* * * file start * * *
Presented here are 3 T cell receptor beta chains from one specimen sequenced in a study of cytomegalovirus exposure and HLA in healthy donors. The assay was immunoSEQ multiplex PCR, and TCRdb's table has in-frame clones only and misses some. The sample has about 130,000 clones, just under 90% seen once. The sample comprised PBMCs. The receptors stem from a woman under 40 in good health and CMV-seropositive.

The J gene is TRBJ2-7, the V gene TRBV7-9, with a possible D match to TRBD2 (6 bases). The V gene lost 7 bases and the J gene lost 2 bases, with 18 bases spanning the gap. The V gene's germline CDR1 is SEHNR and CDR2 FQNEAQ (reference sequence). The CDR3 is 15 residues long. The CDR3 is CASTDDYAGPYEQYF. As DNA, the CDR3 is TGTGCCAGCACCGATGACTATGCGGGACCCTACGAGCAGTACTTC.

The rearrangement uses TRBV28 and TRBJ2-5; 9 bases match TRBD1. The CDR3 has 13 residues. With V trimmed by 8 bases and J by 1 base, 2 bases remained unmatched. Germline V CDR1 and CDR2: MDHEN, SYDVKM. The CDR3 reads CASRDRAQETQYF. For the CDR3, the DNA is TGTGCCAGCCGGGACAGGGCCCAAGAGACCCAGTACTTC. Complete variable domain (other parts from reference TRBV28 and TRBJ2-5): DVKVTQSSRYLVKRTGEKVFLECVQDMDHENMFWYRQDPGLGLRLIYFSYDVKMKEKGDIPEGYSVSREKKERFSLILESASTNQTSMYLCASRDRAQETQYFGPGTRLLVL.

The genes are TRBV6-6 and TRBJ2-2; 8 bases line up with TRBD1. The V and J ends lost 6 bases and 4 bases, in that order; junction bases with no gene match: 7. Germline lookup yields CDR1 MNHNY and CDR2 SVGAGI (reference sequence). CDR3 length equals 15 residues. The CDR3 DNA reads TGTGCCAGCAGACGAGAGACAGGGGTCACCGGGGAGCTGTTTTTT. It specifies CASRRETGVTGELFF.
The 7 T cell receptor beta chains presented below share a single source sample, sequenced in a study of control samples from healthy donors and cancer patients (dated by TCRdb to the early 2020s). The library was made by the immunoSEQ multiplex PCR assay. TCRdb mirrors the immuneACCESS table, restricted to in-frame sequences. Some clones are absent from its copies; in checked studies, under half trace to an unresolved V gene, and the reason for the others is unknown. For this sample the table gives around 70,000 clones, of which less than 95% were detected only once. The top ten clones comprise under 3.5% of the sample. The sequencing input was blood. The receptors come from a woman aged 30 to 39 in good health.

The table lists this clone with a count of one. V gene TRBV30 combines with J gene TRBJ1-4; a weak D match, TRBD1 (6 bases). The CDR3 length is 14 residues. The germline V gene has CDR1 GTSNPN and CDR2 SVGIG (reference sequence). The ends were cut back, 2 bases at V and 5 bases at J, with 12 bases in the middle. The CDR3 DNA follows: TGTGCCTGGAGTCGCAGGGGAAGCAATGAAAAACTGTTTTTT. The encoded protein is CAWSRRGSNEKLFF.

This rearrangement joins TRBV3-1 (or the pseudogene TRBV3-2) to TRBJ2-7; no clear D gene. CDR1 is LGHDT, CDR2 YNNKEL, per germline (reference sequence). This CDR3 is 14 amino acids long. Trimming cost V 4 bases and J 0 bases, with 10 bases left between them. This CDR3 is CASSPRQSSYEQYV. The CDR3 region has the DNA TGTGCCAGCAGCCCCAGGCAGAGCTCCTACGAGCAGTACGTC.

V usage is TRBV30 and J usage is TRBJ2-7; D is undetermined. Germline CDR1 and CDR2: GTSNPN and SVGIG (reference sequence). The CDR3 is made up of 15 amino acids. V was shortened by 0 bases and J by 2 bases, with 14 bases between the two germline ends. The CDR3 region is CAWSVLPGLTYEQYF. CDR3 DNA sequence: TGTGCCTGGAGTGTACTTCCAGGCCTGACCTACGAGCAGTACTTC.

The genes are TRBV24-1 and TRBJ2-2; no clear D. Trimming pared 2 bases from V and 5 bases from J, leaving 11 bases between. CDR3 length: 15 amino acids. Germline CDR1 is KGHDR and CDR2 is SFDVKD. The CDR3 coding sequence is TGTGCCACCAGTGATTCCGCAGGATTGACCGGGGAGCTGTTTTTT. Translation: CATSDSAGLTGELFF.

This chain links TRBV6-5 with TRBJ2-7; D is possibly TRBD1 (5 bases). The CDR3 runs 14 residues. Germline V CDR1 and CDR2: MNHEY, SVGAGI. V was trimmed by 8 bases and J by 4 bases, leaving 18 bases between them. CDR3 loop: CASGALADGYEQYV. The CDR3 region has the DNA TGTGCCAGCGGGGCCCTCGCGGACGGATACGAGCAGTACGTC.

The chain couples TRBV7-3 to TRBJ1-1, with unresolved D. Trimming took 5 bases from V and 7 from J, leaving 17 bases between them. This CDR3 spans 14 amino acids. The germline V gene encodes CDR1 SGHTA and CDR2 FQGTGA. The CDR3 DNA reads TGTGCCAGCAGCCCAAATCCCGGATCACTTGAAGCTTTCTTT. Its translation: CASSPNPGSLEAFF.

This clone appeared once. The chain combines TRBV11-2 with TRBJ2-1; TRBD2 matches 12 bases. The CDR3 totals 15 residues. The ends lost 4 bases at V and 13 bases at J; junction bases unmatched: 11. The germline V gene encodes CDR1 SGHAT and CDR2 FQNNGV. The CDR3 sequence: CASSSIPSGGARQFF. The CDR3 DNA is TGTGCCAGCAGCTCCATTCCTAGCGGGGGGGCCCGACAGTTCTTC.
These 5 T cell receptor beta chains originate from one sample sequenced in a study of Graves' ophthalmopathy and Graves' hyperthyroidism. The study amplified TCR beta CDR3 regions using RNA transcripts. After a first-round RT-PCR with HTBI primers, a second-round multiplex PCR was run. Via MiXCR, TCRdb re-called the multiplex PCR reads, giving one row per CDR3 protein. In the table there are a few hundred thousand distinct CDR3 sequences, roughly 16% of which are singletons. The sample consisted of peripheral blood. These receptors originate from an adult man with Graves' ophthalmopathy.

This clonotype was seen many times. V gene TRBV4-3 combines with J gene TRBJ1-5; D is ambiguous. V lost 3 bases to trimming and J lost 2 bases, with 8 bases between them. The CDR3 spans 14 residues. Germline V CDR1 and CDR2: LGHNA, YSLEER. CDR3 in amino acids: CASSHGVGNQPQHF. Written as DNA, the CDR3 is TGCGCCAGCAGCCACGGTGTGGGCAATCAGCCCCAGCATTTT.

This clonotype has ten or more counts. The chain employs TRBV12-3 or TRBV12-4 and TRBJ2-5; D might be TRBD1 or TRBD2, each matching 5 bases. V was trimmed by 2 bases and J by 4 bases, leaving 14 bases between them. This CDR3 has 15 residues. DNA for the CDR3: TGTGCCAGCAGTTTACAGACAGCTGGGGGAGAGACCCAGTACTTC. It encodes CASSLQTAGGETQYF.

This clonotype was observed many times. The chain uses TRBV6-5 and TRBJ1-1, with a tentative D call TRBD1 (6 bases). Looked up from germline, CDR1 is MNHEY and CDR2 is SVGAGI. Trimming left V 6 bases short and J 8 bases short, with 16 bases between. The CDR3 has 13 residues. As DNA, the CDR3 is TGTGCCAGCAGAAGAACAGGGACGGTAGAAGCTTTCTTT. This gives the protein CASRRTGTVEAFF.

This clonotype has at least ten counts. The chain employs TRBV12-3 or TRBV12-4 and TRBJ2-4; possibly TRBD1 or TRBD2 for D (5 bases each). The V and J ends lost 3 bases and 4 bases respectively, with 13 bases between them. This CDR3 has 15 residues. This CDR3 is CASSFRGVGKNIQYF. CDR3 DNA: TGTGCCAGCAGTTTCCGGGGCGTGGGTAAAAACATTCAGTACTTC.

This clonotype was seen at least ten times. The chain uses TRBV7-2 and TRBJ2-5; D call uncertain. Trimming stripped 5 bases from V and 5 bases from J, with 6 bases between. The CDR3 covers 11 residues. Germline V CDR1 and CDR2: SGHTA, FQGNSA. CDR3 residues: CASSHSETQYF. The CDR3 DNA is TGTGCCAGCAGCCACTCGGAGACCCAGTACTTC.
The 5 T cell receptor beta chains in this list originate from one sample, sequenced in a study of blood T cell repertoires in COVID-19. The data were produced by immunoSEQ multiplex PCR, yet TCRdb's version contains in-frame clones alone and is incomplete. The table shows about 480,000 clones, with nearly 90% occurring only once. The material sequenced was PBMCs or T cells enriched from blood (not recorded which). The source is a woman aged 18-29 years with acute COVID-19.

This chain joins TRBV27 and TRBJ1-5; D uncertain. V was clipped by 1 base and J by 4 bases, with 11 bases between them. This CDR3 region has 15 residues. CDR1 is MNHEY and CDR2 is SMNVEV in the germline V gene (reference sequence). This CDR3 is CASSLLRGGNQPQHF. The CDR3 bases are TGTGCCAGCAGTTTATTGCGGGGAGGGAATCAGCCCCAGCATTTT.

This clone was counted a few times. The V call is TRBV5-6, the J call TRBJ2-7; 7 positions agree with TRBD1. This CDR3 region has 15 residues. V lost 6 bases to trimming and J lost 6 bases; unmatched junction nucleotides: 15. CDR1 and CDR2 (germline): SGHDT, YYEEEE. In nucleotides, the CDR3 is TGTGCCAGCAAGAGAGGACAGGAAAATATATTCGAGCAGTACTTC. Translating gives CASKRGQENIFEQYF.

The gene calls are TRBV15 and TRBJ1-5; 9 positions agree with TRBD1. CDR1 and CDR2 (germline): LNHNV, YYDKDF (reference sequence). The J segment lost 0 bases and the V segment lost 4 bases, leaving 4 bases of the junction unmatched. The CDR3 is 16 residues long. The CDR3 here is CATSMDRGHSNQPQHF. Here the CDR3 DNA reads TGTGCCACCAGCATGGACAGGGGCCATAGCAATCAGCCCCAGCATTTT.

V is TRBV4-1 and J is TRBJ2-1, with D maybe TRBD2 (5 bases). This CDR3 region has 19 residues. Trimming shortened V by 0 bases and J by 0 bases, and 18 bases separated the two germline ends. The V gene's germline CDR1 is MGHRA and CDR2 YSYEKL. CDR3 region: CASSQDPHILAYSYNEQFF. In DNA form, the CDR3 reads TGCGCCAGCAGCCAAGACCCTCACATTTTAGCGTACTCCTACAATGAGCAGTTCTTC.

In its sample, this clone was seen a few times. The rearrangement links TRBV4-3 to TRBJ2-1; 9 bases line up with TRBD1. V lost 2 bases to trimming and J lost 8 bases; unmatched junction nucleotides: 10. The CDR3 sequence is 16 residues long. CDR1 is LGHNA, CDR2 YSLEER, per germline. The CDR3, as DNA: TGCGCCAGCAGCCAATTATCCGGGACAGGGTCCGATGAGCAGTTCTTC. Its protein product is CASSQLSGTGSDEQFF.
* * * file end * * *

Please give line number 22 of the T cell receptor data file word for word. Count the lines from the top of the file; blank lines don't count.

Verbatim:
The gene calls are TRBV15 and TRBJ1-5; 9 positions agree with TRBD1. CDR1 and CDR2 (germline): LNHNV, YYDKDF (reference sequence). The J segment lost 0 bases and the V segment lost 4 bases, leaving 4 bases of the junction unmatched. The CDR3 is 16 residues long. The CDR3 here is CATSMDRGHSNQPQHF. Here the CDR3 DNA reads TGTGCCACCAGCATGGACAGGGGCCATAGCAATCAGCCCCAGCATTTT.